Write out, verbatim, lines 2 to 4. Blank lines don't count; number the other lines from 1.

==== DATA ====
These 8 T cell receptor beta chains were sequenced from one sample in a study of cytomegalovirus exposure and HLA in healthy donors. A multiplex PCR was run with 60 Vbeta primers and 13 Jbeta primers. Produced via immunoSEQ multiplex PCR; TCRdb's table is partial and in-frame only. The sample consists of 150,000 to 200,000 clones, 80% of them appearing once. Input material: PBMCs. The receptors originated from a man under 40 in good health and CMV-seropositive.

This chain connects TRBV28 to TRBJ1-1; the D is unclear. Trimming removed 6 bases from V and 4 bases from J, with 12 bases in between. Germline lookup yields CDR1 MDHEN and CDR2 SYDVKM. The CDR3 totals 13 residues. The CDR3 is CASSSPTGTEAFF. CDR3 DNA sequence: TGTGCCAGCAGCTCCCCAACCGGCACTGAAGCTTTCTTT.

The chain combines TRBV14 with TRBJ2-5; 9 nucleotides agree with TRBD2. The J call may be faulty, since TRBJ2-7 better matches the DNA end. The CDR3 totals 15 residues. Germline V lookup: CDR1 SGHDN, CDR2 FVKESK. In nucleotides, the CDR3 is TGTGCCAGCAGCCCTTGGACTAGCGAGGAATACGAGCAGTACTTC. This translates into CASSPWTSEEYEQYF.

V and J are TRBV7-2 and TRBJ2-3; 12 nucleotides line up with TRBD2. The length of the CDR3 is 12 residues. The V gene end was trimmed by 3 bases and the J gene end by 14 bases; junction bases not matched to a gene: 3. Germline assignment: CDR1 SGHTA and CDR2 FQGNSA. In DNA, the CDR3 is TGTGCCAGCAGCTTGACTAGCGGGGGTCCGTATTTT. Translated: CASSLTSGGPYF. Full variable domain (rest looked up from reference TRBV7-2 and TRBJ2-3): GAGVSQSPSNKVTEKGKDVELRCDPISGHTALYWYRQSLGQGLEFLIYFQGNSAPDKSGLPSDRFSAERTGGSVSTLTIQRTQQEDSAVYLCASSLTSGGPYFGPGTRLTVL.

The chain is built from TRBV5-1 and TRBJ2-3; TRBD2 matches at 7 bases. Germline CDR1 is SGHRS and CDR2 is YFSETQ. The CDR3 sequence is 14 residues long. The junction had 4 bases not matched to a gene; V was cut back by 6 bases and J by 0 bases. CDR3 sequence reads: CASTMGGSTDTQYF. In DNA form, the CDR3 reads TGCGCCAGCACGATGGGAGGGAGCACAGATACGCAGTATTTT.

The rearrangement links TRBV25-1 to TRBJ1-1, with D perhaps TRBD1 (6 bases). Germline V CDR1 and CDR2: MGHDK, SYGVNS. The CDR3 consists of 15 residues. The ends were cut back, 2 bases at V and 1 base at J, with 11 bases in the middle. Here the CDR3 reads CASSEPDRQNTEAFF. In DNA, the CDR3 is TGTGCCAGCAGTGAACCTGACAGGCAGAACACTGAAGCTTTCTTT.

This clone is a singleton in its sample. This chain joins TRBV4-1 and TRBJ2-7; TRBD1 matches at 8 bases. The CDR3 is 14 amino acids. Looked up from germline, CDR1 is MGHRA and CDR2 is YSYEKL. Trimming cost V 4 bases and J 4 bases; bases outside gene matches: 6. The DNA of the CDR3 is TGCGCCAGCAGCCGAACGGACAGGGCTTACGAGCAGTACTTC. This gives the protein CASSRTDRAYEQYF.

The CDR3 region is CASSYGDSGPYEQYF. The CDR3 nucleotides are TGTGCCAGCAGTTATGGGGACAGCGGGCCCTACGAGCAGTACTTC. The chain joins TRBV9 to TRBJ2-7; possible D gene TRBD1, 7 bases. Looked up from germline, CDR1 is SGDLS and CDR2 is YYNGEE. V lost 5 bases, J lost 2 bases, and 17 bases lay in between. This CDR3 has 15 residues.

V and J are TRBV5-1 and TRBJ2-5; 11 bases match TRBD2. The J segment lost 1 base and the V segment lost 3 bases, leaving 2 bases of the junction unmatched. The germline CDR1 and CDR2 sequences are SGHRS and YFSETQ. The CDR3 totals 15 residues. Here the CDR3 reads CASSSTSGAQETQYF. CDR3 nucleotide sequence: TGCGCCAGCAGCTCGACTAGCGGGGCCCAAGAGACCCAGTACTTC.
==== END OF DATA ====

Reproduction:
This chain connects TRBV28 to TRBJ1-1; the D is unclear. Trimming removed 6 bases from V and 4 bases from J, with 12 bases in between. Germline lookup yields CDR1 MDHEN and CDR2 SYDVKM. The CDR3 totals 13 residues. The CDR3 is CASSSPTGTEAFF. CDR3 DNA sequence: TGTGCCAGCAGCTCCCCAACCGGCACTGAAGCTTTCTTT.

The chain combines TRBV14 with TRBJ2-5; 9 nucleotides agree with TRBD2. The J call may be faulty, since TRBJ2-7 better matches the DNA end. The CDR3 totals 15 residues. Germline V lookup: CDR1 SGHDN, CDR2 FVKESK. In nucleotides, the CDR3 is TGTGCCAGCAGCCCTTGGACTAGCGAGGAATACGAGCAGTACTTC. This translates into CASSPWTSEEYEQYF.

V and J are TRBV7-2 and TRBJ2-3; 12 nucleotides line up with TRBD2. The length of the CDR3 is 12 residues. The V gene end was trimmed by 3 bases and the J gene end by 14 bases; junction bases not matched to a gene: 3. Germline assignment: CDR1 SGHTA and CDR2 FQGNSA. In DNA, the CDR3 is TGTGCCAGCAGCTTGACTAGCGGGGGTCCGTATTTT. Translated: CASSLTSGGPYF. Full variable domain (rest looked up from reference TRBV7-2 and TRBJ2-3): GAGVSQSPSNKVTEKGKDVELRCDPISGHTALYWYRQSLGQGLEFLIYFQGNSAPDKSGLPSDRFSAERTGGSVSTLTIQRTQQEDSAVYLCASSLTSGGPYFGPGTRLTVL.